Helicopter turboshaft manufacturers are incorporating new technologies in their engines to lower fuel burn, enhance capabilities and reduce operating costs. The major manufacturers are developing engines to meet these demands, along with the need for more power and lower emissions.
Just two days after the second Rolls-Royce RR300-powered Robinson R66 made its first flight in February, Robinson Helicopter CEO Frank Rob- inson still had little good to say about small turbine-powered helicopters.
The helicopter industry isn’t immune to the terrible trouble affecting the global economy, but if Heli-Expo’09 is any indication, the greater diversity among operators of the world’s helicopter fleets helped deliver record high attendance and exhibitor activity.
Rolls-Royce last month launched the RR500 turboshaft, a 475-shp derivative of the RR300 that powers the in-development Robinson R66. Certification is scheduled for late 2011, with deliveries pegged to begin in the first quarter of 2012.
Despite all the gloom about the recession, this year’s Heli-Expo in Anaheim, Calif., easily exceeded all expectations when it ended on Tuesday, with record attendance of 17,995 people, up from last year’s record total of 17,373. Exhibitor numbers also climbed a strong 12 percent, to 585 from last year’s 523, and the show exhibit area and static display included 65 helicopters.
One of Heli-Expo’09’s worst-kept secrets, the Rolls-Royce RR500 turboshaft engine, was unveiled Monday afternoon in a brief but hearing-impairment-inducing ceremony at the engine maker’s booth. The RR500 turboshaft, a 475-shp derivative of the RR300 that powers the in-development Robinson R66, is scheduled for certification in late 2011. A turboprop version of the RR500 was first announced last summer at EAA AirVenture in Oshkosh, Wis.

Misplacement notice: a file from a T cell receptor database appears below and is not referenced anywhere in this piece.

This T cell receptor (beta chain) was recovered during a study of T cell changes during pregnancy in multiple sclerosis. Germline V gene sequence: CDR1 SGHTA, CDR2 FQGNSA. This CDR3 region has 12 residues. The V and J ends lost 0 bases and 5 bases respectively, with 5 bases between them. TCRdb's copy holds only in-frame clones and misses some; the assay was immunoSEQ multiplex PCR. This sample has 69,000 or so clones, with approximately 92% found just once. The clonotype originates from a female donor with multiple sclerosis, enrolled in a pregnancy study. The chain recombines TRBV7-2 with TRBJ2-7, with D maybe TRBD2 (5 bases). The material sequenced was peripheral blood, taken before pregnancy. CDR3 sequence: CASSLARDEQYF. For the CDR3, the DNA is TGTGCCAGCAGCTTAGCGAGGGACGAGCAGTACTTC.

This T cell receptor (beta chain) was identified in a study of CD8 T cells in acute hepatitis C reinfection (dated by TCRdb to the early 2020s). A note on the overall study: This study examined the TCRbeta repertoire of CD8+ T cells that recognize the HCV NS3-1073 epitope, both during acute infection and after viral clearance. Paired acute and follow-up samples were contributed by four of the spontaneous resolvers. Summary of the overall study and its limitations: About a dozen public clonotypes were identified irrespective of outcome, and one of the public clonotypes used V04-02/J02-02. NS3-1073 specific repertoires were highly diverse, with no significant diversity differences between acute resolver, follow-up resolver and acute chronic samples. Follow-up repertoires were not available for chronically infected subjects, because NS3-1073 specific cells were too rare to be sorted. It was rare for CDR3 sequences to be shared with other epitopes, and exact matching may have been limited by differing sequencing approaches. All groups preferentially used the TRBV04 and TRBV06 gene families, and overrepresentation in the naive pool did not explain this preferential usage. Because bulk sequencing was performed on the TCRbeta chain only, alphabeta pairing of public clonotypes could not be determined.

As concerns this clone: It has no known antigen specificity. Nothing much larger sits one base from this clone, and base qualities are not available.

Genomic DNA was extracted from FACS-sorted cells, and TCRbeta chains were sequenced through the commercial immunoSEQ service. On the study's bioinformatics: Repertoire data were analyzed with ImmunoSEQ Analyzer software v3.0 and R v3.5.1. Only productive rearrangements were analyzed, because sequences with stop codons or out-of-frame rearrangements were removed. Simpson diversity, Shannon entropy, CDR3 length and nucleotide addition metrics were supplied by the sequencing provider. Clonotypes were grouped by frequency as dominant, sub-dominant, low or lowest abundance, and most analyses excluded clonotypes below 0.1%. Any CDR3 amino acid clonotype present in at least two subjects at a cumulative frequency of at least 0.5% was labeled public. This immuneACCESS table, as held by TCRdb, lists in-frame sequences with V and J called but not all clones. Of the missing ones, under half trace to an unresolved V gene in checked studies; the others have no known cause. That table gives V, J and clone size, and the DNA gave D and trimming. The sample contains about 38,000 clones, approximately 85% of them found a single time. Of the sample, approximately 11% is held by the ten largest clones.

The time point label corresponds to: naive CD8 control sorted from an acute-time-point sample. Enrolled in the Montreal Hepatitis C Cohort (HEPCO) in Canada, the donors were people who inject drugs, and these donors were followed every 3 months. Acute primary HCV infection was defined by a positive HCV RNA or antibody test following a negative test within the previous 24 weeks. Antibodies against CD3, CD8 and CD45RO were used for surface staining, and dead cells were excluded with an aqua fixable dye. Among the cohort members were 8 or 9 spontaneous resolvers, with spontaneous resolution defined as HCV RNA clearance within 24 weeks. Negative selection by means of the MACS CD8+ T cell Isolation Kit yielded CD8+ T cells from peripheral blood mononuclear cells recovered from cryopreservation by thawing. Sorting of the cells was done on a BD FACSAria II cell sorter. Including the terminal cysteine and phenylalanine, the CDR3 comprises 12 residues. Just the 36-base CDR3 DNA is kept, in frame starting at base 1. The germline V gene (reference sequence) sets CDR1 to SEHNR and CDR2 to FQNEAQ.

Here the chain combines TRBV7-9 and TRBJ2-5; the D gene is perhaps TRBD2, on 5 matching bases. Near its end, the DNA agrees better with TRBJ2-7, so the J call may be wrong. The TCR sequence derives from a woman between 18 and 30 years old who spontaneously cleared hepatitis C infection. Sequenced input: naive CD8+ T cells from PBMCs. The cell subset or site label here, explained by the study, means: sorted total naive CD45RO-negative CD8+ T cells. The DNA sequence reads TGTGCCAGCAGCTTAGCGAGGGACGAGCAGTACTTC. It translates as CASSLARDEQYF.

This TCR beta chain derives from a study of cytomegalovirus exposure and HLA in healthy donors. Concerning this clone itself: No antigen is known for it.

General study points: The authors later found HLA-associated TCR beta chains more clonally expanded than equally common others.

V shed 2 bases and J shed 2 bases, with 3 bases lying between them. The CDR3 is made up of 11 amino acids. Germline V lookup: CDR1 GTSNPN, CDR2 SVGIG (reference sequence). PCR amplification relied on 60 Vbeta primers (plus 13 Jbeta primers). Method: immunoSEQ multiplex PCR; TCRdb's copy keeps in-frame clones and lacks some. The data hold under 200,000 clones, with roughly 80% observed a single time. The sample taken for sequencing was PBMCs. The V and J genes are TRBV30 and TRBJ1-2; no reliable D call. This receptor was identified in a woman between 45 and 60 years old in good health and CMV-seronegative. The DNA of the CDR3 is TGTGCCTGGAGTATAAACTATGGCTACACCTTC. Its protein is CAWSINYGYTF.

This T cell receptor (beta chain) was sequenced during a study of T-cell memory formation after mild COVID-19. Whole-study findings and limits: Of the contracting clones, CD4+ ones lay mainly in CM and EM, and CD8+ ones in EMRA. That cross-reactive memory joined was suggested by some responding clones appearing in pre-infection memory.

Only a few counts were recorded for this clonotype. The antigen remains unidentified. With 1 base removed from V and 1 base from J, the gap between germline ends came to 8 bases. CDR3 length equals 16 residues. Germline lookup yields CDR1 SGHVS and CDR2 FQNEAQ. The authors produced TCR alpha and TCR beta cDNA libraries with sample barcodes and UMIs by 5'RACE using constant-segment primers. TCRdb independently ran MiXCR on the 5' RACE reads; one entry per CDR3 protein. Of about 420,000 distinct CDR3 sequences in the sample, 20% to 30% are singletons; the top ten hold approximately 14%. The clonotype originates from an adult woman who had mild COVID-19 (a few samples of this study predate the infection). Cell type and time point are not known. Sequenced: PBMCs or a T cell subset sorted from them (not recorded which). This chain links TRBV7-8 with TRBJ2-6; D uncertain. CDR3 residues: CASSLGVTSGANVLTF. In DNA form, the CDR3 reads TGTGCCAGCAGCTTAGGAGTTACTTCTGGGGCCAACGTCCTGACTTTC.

Rolls-Royce, in its annual 10-year market forecast, sees a market characterized by near-term softness followed by a resumption of growth. Over the period, total helicopter deliveries are predicted to be 15,800, a slight increase on the figure from last year’s forecast.
RotorWay, the company behind the piston-powered A600 Talon two-seat kit-built helicopter, is taking a major step up market with plans for an FAA-certified, two-seat turbine helicopter that it hopes to have flying in time for EAA’s AirVenture this July. Paving the way for the project was RotorWay’s recent acquisition of PMC Machining and Manufacturing based in Phoenix.
The second Robinson R66 made its first flight on February 18 and a third is under construction at the company’s headquarters in nearby Torrance, Calif. All Heli-Expo’09 attendees are invited to the Robinson factory on Tuesday for facility tours beginning at noon followed by a preview of the R66 at 3 p.m.
Bend, Ore.-based Epic Aircraft continues to pursue certification of its $1.2 million single-engine, owner-built kitplane, the Epic LT, re-badged in certified form as the $1.95 million Dynasty.